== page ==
NERA Repeater System History

NERA began over 20 years ago when several engineers employed at the CBS Television Network and the FCC built the WA3KOK repeater system in Washington DC. The original system was designed to provide hand-held coverage throughout the greater DC area. This was one of the first 440 MHz repeaters using multiple remote receivers to provide this type of coverage in the area. Corporate sponsors have been wonderful benefactors throughout our history. NERA has received generous support from several state and corporate sources including Team Video International, CBS Television, and the National Weather Service to mention a few.


Surprised that the practice of extensive linked repeaters so prevalent in the Western United States didn't really exist in most of the East, several members of NERA began an expansion effort. The K3HOT repeater in Germantown, Maryland was linked full time to the Washington WA3KOK repeater. This expanded the coverage of the NERA system to Washington's western suburbs.


In 1994 a new WA3KOK linked repeater was installed on Cacapon Mountain located in Virginia near Berkeley Springs, West Virginia. This addition extended system coverage to include most of Central and Western Maryland, the eastern panhandle of West Virginia, northwestern Virginia, and southern Pennsylvania.


In 1997 the K3HOT linked repeater was installed at 4030 feet AMSL atop Fork Mountain in the Blue Ridge Mountains, Madison County, Virginia. This addition increased coverage to include fifty-seven counties in central Virginia and eastern West Virginia. The NERA system now covered an area extending from Washington DC to West Virginia and from the Pennsylvania border to Charlottesville Virginia.


After several years of planning the installation of another WA3KOK linked repeater at Bull Run Mountain in Prince William County Virginia was completed. This new repeater provided additional coverage up and down the Interstate 66 corridor. Additionally, the relatively central location of this machine provides backup coverage into areas already served by the other machines.


During the year 2001 we made a trip to Fork Mountain to replace the link antenna with a brand new Comtelco 5 element beam. The Comtelco beam is very rugged and should be capable of withstanding the severe winter weather at the site better than the previous two antennae that were used at the site, we hope. In December the NERA system was expanded to High Knob Mountain near Linden Virginia through the addition of the N1TXI machine. This machine is sponsored and maintained by K4QJZ and N1TXI and will fill in nicely up and down the I-81 corridor. There are also plans in the offing to have this machine provide cross-band repeat operation in early 2002.

Through the efforts of VE7LTD and his Internet Radio Linking Project the linked NERA system now provides worldwide telecommunications via amateur radio through an Internet interface. The system currently covers most Canadian provinces, Hawaii, Alaska, Great Britain, Germany, Australia, The Caribbean and many states throughout the contiguous United States with new nodes coming on-line almost daily. If you've not used the IRLP before, please refer to KWARC's IRLP Page for valuable guidance.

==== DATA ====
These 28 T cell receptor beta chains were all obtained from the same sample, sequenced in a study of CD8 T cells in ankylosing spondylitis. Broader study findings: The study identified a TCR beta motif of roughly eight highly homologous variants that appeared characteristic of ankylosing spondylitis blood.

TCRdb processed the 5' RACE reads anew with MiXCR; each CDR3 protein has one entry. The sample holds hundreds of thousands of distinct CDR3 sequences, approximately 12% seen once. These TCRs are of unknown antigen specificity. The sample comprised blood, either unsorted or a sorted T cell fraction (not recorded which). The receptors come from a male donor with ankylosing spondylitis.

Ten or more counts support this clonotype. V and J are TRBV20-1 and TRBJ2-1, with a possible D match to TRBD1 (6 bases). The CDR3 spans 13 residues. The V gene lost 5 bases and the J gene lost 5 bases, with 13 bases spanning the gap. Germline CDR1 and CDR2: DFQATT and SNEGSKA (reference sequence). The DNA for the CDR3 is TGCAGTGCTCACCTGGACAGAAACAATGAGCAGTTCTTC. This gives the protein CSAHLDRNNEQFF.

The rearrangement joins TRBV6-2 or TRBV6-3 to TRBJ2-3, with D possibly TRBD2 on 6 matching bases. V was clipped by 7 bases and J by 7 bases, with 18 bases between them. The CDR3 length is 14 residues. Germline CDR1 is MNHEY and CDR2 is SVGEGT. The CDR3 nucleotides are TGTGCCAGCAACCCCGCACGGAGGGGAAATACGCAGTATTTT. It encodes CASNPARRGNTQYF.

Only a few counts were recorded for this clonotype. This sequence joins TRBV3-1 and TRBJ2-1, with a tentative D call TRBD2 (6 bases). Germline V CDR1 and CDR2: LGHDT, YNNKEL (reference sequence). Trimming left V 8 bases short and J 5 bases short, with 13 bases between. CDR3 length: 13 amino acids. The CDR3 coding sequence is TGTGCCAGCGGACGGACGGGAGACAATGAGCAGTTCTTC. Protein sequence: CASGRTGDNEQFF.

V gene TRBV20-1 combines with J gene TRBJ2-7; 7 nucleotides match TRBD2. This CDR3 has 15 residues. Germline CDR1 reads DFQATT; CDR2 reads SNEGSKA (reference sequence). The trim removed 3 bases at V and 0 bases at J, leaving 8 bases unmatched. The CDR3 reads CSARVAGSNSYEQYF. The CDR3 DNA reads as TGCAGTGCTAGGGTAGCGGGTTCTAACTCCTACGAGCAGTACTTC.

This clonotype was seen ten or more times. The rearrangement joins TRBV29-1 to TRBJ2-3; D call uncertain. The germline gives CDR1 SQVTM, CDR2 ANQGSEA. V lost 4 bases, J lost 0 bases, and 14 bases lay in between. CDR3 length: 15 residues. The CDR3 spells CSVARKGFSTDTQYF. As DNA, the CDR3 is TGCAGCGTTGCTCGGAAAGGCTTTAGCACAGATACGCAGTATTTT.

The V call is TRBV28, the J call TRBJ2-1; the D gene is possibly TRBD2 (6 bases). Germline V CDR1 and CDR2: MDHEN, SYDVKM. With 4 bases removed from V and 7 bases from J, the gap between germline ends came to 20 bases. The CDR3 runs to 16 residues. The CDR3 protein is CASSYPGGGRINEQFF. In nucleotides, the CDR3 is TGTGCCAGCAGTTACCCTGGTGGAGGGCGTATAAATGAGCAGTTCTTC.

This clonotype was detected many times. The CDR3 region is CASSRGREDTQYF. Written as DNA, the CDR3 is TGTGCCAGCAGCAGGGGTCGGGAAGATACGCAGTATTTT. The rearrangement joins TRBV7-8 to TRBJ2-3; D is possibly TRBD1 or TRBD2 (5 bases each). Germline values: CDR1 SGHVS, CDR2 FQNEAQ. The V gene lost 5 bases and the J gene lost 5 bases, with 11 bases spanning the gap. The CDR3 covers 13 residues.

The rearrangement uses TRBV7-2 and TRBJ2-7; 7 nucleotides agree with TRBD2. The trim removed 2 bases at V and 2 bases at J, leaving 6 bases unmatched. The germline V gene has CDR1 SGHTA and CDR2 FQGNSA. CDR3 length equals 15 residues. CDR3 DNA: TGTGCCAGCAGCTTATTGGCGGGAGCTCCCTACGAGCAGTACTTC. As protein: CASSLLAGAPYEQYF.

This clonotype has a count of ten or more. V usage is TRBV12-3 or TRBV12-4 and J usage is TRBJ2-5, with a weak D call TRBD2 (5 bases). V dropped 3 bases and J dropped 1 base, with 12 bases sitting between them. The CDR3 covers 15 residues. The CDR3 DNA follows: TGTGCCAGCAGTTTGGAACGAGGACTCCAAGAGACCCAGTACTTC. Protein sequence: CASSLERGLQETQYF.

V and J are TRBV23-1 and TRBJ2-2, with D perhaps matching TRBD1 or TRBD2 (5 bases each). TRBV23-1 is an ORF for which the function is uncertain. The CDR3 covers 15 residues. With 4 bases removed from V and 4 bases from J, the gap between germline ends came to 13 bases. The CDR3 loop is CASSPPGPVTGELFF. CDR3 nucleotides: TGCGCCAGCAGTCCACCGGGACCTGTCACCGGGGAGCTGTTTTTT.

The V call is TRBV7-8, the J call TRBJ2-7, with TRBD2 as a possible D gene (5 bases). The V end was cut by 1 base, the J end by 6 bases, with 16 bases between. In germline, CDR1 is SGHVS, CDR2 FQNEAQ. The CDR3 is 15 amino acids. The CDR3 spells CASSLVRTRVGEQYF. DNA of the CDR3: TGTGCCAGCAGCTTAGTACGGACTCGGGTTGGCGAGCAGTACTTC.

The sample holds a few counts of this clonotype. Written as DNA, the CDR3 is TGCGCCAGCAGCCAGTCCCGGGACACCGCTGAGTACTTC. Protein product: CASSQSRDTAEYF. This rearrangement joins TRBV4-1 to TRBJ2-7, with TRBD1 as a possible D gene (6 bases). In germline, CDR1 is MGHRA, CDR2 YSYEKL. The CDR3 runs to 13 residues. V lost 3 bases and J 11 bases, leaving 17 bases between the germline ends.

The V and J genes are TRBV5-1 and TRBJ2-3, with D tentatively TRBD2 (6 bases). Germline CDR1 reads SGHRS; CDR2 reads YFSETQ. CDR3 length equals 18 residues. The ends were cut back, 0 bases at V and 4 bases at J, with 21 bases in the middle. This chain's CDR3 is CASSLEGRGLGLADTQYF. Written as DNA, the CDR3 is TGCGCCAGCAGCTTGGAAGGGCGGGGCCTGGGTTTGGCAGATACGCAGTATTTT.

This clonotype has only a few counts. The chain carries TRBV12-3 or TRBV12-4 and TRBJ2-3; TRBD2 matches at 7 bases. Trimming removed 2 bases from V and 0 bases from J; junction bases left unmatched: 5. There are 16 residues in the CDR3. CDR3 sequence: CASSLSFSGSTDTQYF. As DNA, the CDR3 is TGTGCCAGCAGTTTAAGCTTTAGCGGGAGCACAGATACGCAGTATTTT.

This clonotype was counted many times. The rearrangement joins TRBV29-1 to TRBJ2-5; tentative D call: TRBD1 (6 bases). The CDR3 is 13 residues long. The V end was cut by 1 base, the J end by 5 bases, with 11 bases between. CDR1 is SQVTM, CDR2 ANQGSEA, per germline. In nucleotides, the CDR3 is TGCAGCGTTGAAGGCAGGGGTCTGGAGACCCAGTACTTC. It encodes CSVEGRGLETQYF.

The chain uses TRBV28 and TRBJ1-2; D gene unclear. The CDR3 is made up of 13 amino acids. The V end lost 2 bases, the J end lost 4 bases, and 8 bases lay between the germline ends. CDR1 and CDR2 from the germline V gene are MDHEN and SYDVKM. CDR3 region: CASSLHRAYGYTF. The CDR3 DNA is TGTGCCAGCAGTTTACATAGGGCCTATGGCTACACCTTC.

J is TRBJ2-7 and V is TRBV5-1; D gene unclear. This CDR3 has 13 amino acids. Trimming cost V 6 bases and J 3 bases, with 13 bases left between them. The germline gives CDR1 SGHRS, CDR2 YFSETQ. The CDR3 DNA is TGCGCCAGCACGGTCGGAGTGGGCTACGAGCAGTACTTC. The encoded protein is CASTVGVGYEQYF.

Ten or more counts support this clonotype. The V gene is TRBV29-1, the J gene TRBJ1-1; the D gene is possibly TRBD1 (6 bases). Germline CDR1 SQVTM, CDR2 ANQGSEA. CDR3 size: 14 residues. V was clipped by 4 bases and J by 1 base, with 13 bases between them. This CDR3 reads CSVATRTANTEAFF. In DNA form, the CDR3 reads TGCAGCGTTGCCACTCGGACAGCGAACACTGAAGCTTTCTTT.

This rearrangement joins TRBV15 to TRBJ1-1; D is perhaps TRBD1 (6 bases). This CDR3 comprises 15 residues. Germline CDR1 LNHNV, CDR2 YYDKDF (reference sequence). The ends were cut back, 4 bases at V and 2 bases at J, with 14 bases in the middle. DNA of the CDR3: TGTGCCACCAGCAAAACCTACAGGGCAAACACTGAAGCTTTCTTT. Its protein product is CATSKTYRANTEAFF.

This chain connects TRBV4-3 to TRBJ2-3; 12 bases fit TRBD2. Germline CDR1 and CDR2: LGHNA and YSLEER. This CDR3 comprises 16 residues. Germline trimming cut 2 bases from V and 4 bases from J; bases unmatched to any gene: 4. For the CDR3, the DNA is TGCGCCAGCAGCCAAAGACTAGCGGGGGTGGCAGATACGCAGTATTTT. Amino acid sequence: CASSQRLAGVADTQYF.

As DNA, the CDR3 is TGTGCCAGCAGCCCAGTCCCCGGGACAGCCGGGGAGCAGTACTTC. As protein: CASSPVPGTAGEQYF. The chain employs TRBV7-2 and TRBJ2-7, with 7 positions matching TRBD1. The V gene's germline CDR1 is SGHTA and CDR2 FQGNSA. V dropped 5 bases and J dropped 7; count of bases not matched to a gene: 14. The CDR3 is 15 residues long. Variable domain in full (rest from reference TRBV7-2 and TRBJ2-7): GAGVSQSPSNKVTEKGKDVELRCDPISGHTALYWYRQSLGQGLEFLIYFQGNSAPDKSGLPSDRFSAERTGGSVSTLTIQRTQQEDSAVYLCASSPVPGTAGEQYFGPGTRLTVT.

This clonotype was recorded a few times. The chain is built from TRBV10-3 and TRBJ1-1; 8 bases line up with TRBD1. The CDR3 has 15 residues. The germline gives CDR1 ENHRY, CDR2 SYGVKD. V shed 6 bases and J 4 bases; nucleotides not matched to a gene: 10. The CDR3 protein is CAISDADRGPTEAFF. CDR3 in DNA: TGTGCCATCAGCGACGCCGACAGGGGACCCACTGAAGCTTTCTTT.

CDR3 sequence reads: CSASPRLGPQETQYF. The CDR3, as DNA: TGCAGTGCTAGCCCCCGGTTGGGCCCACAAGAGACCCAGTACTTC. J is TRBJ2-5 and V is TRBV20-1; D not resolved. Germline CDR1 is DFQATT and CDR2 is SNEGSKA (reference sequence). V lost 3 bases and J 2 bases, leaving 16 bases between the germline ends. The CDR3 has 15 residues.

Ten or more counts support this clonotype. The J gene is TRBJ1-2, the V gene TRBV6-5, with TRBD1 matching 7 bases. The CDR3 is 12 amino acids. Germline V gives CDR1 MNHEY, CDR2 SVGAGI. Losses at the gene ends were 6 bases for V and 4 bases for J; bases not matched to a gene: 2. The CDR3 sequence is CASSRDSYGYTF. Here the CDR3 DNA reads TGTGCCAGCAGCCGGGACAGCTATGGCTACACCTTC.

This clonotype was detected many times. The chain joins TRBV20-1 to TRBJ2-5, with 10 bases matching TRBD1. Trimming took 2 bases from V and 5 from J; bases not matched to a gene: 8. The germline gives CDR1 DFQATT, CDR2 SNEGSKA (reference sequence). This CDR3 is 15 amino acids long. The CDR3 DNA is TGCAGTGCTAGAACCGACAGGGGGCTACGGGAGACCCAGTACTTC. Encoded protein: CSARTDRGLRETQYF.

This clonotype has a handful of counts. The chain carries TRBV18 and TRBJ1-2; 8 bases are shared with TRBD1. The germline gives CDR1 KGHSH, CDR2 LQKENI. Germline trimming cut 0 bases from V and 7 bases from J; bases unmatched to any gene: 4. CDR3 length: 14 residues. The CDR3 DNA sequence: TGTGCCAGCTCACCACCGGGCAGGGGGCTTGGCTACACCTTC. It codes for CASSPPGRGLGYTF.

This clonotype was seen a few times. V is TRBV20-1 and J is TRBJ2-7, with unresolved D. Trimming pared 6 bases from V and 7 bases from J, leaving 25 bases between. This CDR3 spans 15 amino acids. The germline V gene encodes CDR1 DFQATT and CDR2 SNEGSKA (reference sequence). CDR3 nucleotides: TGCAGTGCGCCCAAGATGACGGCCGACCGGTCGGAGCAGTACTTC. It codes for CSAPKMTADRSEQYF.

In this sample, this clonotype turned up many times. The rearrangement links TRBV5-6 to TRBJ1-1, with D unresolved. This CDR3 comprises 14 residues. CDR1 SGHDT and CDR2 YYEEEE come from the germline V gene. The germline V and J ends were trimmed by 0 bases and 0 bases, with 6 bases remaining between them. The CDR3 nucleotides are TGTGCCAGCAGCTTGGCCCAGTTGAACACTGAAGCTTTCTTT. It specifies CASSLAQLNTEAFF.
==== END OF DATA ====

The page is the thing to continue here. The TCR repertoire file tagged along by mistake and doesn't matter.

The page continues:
Late in 2012 NERA added a digital P25 input mode to its main 449.975 repeater. The receiver is located in NW DC on a tower with the antenna at 450 feet. The input is on 444.975 wideband with an NAC of 293. The received P25 signal is transmitted via FM link to the main site where it is retransmitted FM on 449.975. (Note that you must set your radio to mixed mode receive if you are transmitting P25 and listening to the main site,) Experience shows that the received coverage of this new site is somewhat better in the DC metro area than the regular FM input. The clarity and crispness of the digital signal is quite apparent to the user. Please note that use of the NERA system is restricted to members only, except for transients, and also for public service events that have been arranged in advance.

Also late in 2012 NERA rebuilt, reactivated, and expanded the site of its currently non-linked VHF repeater in Germantown, Maryland. Located just off Interstate 270, this repeaterís antennas are at 390 feet and provide excellent coverage of Montgomery and Frederick counties, as well as some coverage into Northwest DC. Best of all, this repeater consists of two separate systems, one being analog FM and the other P25 digital. Both systems at this site are wideband. What you input to this repeater is what is transmitted, but it can only handle one mode or the other at a time. The FM analog input has a PL of 156.7, and the P25 requires an NAC of 293. Input frequency for both systems is 147.870 and the output, again for both systems, is 147.270. Our plan is that this repeater will eventually be linked to the NERA UHF system but at this time (January 2013) it is a standalone repeater. Please also note that, at this time, this repeater is open for all to use.


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